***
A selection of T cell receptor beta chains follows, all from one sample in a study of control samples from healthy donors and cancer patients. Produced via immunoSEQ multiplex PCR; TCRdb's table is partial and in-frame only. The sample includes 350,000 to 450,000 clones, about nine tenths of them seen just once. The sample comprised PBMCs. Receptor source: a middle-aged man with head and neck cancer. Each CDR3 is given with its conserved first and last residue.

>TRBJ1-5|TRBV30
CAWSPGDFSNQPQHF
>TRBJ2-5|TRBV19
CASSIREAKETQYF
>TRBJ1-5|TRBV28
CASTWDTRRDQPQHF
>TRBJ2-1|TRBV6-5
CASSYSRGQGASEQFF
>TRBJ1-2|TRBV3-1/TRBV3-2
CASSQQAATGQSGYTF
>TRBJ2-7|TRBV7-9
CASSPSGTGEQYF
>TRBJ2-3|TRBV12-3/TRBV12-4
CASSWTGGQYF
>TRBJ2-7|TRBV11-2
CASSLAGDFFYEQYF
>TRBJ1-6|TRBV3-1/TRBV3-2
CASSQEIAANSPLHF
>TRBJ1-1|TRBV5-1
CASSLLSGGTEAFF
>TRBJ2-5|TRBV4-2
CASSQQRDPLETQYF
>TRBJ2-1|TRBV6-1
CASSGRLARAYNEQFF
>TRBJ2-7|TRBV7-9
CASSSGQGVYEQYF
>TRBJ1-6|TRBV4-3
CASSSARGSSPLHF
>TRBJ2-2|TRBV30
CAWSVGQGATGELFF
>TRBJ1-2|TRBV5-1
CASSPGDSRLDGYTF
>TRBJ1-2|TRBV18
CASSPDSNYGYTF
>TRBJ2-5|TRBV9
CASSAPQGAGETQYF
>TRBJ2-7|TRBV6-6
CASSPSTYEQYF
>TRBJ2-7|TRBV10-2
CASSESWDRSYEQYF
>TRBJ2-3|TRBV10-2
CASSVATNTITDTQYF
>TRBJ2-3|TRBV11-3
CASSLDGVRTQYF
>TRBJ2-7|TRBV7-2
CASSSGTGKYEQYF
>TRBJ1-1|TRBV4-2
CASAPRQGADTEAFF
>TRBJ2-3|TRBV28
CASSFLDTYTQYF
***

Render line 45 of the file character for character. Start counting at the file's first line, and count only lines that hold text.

CASSLDGVRTQYF